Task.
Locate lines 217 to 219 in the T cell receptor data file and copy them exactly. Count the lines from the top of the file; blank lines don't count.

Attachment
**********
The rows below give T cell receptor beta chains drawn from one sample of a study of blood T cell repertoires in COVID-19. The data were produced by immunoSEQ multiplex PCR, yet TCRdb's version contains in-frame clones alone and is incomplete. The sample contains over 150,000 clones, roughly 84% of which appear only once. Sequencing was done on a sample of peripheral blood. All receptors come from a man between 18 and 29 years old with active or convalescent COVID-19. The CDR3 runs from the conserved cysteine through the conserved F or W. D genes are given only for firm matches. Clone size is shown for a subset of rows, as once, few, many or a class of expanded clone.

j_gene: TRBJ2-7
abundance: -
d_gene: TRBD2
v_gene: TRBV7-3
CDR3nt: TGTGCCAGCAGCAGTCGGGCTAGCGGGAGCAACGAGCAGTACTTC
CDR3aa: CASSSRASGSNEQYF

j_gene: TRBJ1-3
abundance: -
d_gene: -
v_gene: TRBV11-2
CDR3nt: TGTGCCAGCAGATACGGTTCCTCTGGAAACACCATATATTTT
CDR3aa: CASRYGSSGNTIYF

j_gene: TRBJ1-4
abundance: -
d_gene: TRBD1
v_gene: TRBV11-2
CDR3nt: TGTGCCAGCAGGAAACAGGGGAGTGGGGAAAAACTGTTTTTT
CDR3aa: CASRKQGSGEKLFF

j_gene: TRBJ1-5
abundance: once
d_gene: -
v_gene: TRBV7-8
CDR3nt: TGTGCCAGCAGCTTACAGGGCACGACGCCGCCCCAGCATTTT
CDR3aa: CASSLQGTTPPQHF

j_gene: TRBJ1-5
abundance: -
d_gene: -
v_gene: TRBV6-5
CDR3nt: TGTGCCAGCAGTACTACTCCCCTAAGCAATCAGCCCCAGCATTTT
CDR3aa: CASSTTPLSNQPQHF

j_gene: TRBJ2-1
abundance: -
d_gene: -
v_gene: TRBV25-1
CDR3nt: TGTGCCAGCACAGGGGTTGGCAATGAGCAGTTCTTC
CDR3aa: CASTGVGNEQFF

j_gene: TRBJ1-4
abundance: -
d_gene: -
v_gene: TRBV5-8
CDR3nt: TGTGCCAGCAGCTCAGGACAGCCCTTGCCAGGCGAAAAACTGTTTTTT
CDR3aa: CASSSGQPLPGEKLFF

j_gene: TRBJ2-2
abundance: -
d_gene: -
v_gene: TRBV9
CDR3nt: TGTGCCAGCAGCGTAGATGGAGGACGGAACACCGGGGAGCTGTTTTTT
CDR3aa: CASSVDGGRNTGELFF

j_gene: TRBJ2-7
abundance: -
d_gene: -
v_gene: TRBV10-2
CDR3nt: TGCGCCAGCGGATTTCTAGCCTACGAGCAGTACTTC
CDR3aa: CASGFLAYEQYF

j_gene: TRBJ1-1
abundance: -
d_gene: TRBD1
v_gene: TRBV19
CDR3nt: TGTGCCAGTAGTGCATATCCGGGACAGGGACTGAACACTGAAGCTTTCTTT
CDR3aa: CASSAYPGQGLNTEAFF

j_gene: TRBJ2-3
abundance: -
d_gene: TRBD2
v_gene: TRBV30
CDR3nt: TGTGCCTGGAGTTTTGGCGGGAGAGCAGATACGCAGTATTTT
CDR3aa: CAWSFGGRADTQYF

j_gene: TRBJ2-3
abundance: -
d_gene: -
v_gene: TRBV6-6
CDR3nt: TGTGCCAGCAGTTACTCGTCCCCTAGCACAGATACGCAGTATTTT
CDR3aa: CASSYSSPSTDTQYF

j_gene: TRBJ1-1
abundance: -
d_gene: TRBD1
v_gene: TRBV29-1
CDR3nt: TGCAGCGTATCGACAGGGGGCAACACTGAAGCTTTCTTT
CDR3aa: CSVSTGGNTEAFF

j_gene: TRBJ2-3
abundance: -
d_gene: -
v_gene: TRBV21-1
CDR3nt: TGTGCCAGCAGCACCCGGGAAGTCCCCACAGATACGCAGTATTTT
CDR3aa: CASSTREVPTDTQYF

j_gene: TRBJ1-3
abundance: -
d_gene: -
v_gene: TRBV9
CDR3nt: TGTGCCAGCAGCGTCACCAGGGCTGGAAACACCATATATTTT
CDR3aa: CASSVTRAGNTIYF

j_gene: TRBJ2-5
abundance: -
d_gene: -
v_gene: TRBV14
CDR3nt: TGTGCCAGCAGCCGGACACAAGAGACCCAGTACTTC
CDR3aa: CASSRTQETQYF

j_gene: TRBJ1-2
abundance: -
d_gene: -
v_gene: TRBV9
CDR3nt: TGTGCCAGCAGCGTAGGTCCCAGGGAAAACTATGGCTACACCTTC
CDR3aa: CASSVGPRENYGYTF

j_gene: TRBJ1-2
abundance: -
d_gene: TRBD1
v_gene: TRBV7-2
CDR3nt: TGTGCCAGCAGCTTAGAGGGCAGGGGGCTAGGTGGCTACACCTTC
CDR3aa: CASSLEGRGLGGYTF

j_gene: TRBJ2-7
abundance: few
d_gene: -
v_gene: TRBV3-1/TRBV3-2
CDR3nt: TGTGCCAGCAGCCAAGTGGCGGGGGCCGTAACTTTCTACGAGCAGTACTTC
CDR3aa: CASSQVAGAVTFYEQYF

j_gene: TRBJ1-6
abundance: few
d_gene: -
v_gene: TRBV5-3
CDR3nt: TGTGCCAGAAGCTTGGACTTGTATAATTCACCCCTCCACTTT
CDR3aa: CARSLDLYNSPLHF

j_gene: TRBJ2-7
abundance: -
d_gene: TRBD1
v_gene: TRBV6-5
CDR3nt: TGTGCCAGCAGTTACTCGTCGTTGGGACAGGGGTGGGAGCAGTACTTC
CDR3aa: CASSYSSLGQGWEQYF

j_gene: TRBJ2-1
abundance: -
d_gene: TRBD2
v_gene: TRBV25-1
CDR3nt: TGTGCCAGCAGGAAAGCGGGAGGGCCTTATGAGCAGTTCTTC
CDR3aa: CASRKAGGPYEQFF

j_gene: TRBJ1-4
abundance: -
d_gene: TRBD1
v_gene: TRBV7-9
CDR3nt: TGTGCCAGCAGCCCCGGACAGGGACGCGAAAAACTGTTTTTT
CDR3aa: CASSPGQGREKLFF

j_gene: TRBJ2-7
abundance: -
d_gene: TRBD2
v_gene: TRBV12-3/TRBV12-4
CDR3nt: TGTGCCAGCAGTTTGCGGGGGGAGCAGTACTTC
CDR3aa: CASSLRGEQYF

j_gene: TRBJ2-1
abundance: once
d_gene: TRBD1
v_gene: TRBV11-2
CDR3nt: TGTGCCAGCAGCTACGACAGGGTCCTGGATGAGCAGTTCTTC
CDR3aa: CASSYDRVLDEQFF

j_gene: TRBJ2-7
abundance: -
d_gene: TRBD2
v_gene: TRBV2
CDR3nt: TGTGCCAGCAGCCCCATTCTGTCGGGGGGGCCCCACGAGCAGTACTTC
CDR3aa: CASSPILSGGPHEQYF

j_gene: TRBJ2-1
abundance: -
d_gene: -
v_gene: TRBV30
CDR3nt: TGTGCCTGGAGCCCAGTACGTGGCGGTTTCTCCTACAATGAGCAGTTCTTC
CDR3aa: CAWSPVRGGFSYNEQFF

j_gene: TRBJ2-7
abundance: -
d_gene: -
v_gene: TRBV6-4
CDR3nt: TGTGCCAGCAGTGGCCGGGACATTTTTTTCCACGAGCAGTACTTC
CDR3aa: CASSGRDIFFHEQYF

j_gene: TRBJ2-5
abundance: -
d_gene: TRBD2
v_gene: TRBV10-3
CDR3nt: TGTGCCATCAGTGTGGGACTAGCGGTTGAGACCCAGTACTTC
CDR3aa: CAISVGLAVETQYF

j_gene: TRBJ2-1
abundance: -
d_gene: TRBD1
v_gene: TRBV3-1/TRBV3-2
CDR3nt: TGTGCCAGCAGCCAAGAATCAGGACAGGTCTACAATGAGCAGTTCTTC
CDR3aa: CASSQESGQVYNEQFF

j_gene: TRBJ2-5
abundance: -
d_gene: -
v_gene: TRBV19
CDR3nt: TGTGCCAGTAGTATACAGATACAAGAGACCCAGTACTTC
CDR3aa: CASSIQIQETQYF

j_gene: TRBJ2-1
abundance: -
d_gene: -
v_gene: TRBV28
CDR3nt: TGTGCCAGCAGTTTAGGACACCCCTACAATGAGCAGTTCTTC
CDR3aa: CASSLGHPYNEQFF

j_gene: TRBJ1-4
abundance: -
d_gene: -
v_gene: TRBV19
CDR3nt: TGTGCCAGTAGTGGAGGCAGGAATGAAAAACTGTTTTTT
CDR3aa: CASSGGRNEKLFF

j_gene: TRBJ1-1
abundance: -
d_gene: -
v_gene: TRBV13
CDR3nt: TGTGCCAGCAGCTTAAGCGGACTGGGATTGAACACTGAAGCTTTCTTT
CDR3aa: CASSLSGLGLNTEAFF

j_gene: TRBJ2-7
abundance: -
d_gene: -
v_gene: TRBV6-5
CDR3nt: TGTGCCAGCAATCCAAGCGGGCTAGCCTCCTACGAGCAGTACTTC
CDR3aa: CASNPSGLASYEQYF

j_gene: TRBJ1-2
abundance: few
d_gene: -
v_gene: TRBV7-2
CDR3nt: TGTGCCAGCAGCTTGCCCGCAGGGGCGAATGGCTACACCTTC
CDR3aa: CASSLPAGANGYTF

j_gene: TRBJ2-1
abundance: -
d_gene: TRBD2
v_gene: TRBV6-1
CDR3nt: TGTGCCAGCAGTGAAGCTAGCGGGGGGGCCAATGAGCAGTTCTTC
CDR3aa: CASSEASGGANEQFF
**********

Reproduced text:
CDR3aa: CASSLPAGANGYTF

j_gene: TRBJ2-1
abundance: -